Apr 26 2019
California Pacific Medical Center (CPMC) hospitals are using Xenex’s germ-zapping robot, known as LightStrike, to control the spread of infectious diseases.
The innovative mobile robotic device is utilized in operating rooms, medical surgery units, intensive care units, and also in rooms where patients suffering from Methicillin-resistant Staphylococcus aureus (MRSA), Clostridioides difficile (also called C.diff), and other similar microbes, were discharged.
Part of Sutter Health’s integrated network of care in Northern California, CPMC currently uses this novel mobile robotic technology at all campus sites. In total, seven robots are being operated.
Every second, dozens of bright pulses of (UV) light are emitted by the LightStrike robot. These light pulses bounce into ceilings, floors, walls, and even hard-to-clean places that could be missed by manual cleaning. The bright UV light is absorbed by and fuses the pathogens’ DNA and, as a result, the cell breaks down, dissolves, and finally deactivates the microorganisms. With the help of this system, the room of a patient can be disinfected within a span of 15 minutes.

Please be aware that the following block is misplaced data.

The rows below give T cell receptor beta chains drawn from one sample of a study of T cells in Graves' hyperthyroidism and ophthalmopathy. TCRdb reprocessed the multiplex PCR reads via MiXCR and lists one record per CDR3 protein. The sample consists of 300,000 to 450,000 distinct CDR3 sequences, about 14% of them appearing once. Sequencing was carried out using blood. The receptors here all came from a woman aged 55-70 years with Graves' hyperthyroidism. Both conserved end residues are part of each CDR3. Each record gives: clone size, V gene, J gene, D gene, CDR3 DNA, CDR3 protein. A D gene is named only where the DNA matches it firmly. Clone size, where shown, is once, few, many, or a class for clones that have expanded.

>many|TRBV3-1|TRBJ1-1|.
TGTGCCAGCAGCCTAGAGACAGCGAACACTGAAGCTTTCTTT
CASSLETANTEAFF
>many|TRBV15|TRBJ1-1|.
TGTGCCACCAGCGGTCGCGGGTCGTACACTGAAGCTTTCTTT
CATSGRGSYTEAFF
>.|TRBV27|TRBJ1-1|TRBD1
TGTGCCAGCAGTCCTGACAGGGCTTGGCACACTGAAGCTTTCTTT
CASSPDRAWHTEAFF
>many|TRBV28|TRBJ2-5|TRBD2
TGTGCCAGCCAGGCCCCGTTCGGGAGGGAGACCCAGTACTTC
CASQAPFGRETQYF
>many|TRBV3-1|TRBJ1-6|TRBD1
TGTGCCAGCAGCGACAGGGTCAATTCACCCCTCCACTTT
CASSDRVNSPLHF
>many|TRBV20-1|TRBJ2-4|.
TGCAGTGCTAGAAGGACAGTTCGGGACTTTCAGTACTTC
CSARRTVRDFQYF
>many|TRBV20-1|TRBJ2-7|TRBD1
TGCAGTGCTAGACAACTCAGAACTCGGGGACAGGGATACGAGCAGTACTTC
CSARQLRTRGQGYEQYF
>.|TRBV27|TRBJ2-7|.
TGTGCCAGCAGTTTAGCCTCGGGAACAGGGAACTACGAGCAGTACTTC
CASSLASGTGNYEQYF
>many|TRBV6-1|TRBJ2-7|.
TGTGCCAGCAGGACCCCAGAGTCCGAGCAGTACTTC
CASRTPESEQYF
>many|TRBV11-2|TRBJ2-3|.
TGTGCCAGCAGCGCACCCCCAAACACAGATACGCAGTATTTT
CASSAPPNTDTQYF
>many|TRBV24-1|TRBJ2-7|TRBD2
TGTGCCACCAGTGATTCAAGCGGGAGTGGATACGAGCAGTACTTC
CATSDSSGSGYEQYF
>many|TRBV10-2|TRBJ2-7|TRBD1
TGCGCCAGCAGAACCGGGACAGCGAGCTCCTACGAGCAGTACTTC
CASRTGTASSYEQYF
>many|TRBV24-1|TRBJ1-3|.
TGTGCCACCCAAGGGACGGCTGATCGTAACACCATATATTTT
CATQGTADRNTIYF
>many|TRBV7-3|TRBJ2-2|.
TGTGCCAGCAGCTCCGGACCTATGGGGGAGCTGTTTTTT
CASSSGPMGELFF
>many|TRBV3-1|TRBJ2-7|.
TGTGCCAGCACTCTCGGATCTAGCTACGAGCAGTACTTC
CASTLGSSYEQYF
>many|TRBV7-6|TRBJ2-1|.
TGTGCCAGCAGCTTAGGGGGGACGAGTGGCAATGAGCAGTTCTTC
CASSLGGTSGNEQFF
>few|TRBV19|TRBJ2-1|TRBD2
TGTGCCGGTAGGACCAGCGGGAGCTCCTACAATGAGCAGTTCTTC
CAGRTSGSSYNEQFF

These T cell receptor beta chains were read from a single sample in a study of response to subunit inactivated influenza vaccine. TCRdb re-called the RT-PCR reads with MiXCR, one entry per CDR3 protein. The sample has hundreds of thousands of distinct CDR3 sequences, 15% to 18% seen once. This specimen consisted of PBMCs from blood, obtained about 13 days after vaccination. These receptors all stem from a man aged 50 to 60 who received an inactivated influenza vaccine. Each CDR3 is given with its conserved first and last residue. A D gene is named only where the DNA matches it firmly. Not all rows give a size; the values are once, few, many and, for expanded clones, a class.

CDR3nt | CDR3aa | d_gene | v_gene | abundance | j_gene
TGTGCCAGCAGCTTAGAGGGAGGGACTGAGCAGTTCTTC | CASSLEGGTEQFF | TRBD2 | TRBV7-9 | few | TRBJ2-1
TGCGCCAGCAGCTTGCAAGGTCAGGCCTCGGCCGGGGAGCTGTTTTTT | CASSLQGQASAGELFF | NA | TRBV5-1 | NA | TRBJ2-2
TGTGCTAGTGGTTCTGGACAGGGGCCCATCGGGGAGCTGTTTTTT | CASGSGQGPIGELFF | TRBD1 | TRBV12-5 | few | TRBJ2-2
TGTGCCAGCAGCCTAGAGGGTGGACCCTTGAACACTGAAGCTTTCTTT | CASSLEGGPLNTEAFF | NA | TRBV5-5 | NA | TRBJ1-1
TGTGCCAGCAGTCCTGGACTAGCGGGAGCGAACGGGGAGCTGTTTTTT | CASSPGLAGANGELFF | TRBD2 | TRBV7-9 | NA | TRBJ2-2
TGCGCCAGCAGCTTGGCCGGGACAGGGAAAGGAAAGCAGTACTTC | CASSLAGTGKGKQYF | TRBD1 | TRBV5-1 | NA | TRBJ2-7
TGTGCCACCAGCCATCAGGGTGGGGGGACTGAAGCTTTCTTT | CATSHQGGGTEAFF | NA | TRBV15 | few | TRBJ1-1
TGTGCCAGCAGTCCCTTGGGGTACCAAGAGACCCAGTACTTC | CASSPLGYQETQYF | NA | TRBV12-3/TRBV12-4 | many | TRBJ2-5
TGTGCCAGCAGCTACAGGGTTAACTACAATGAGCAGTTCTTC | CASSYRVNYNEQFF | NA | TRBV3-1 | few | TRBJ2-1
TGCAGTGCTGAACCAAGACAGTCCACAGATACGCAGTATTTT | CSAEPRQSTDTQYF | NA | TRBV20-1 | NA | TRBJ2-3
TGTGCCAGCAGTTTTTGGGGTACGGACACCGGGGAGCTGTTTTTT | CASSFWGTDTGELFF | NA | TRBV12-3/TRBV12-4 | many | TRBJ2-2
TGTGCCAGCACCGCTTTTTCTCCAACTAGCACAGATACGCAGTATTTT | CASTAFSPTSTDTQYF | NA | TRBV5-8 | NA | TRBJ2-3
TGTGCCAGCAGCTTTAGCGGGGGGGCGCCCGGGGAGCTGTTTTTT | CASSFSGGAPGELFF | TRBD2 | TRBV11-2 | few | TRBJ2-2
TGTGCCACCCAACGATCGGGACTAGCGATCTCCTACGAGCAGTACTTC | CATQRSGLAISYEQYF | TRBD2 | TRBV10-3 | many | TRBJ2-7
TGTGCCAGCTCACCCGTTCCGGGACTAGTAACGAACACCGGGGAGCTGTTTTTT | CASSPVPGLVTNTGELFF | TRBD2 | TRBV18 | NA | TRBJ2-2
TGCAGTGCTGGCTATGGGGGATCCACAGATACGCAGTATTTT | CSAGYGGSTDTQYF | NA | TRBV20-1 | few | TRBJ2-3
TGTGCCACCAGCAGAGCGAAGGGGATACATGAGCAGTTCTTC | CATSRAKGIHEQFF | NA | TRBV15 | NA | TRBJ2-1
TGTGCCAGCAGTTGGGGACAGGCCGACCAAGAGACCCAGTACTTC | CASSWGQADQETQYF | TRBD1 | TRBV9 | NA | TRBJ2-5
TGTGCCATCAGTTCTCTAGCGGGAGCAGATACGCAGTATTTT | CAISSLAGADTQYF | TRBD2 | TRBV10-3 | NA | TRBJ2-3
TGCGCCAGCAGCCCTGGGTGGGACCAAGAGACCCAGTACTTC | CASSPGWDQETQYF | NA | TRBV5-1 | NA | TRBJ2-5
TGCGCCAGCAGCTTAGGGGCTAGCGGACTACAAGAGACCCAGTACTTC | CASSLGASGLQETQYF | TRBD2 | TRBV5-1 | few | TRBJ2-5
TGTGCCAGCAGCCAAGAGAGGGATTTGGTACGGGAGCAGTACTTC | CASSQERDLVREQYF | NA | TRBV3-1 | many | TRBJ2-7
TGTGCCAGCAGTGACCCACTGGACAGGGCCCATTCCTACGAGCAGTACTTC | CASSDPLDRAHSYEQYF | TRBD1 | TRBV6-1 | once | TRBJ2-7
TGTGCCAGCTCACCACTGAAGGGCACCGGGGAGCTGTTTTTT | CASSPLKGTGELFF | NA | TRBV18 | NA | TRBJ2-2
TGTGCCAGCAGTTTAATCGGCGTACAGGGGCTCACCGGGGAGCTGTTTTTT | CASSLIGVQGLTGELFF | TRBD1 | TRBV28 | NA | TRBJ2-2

However, the LightStrike robot is not a substitute for manual cleaning and disinfection by staff. The device is simply another tool that is utilized in the hospitals to improve the efforts of the staffs to fight infectious diseases and also to create a cleaner and safer environment for both patients and their families.
According to internal data, infectious diseases at CPMC have reduced owing to an overarching effort related to better hand hygiene, training, and conscientiousness in disinfecting the rooms of the patients following their discharge—which involves the use of the novel Xenex technology.
CPMC’s sister hospitals in the Valley—Sacramento, Sutter Medical Center, and Sutter Roseville Medical Center—are also utilizing the innovative Xenex Germ-Zapping Robots to help in their attempts to disinfect rooms. In addition, they have observed analogous declines in rates of infectious diseases.